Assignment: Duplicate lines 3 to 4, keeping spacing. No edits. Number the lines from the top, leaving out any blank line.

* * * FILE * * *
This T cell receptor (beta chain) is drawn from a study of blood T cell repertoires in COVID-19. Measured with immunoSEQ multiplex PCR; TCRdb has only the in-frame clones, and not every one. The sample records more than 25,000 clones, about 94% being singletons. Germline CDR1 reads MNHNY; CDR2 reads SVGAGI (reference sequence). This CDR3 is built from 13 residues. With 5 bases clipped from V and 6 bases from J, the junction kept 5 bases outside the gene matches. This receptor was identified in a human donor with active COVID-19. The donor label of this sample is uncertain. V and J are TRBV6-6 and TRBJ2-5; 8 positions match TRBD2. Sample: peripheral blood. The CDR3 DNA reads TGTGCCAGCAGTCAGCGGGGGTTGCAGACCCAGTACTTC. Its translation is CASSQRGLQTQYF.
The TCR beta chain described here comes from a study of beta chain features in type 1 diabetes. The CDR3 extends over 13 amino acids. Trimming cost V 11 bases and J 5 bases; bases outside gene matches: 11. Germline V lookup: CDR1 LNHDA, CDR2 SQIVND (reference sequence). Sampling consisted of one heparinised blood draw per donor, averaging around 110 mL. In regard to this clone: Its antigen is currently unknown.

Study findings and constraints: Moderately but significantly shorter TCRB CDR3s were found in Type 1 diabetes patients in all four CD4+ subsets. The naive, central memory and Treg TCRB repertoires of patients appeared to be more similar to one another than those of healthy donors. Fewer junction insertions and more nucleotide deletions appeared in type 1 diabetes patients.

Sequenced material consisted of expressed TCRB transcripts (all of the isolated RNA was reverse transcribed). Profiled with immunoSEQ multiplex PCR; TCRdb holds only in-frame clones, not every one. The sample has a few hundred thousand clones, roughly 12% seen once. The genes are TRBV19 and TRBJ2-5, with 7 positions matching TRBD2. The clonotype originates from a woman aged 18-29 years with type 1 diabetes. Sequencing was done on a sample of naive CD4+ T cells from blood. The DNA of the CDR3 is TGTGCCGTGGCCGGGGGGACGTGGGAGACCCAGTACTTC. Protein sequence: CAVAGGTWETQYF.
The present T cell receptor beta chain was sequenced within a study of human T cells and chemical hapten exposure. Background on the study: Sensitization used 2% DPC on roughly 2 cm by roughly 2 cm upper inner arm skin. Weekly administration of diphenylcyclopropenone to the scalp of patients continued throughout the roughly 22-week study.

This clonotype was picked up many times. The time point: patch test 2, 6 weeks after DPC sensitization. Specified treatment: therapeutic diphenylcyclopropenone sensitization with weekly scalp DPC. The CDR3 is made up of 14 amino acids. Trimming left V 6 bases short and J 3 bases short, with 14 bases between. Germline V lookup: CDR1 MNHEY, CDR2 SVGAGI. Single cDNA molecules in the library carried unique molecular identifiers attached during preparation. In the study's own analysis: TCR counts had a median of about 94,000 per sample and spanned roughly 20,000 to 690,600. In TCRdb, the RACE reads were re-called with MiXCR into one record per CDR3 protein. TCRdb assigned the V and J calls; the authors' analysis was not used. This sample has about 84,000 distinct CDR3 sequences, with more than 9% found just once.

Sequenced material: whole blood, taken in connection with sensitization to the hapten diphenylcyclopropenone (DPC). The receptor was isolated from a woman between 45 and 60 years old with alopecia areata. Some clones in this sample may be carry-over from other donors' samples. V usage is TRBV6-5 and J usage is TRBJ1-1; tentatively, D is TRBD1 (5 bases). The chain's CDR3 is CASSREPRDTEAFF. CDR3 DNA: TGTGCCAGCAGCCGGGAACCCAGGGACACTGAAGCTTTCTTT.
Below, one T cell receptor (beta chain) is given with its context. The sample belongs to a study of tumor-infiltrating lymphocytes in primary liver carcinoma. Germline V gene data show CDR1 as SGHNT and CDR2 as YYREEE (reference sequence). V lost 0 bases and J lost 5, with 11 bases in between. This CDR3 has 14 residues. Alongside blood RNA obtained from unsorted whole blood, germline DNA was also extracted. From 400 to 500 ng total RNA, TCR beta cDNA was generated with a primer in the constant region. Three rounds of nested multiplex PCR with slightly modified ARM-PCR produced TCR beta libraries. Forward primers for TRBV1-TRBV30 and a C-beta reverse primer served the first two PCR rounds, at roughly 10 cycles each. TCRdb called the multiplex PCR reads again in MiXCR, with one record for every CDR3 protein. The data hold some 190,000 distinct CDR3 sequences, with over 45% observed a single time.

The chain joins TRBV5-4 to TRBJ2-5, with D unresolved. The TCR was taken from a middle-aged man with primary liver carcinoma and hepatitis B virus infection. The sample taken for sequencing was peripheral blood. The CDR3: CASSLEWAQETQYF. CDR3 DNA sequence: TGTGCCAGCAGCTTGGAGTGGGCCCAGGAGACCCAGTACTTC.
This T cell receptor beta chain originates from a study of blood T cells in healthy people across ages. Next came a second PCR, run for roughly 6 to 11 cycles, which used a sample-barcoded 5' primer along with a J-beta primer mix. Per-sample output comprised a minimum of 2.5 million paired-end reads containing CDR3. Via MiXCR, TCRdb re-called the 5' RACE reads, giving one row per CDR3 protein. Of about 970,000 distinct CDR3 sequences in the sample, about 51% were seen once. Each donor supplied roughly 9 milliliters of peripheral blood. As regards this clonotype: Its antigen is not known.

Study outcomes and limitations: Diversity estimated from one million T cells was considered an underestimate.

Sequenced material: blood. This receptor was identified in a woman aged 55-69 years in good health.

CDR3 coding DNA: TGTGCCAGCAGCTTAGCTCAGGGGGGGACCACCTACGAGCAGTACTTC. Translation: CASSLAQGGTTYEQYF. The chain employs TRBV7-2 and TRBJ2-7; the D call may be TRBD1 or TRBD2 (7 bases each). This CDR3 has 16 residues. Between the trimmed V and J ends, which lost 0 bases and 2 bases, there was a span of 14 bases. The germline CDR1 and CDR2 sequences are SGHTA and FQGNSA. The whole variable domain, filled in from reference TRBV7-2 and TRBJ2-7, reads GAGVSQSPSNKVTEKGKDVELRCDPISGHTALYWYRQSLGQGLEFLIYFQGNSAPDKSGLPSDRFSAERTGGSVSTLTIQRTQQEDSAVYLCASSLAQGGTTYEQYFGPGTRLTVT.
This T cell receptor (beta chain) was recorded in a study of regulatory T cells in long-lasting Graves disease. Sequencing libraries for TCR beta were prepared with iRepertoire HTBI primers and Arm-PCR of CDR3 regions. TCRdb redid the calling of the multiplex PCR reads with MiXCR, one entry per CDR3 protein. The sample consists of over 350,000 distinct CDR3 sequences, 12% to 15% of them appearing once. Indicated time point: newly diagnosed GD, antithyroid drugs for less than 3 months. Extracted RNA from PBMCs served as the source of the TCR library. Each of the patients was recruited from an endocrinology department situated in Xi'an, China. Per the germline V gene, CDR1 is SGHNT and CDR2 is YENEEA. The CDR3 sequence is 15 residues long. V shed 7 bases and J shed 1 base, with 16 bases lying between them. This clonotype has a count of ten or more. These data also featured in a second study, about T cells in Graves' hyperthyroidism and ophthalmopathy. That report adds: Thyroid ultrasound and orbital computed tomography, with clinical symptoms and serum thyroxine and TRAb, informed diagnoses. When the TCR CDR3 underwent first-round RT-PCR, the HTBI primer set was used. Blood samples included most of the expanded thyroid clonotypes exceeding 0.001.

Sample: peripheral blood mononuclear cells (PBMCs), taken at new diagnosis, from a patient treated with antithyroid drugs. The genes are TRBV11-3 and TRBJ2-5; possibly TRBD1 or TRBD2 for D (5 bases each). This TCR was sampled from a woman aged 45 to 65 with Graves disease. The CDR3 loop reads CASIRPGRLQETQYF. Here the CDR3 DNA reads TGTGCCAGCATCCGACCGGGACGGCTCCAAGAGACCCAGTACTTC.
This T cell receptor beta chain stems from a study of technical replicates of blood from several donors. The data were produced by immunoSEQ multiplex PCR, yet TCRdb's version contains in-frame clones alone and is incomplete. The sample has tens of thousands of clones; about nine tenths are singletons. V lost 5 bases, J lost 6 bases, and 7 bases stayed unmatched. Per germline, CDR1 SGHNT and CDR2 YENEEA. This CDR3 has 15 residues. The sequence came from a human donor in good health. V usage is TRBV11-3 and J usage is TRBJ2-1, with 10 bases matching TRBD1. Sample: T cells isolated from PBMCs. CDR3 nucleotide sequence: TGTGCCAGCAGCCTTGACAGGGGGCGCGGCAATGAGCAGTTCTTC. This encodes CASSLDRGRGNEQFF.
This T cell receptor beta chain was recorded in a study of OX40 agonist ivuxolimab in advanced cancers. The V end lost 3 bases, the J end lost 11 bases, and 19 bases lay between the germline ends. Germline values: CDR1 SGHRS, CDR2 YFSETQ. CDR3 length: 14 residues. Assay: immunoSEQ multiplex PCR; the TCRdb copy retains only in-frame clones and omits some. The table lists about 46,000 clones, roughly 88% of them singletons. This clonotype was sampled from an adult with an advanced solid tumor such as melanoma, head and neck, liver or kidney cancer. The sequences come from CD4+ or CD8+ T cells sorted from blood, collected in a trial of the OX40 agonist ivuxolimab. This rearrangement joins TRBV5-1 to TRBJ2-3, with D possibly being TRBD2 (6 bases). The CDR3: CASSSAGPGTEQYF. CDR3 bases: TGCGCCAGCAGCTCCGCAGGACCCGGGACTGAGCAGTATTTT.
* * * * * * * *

Study findings and constraints: Moderately but significantly shorter TCRB CDR3s were found in Type 1 diabetes patients in all four CD4+ subsets. The naive, central memory and Treg TCRB repertoires of patients appeared to be more similar to one another than those of healthy donors. Fewer junction insertions and more nucleotide deletions appeared in type 1 diabetes patients.

Sequenced material consisted of expressed TCRB transcripts (all of the isolated RNA was reverse transcribed). Profiled with immunoSEQ multiplex PCR; TCRdb holds only in-frame clones, not every one. The sample has a few hundred thousand clones, roughly 12% seen once. The genes are TRBV19 and TRBJ2-5, with 7 positions matching TRBD2. The clonotype originates from a woman aged 18-29 years with type 1 diabetes. Sequencing was done on a sample of naive CD4+ T cells from blood. The DNA of the CDR3 is TGTGCCGTGGCCGGGGGGACGTGGGAGACCCAGTACTTC. Protein sequence: CAVAGGTWETQYF.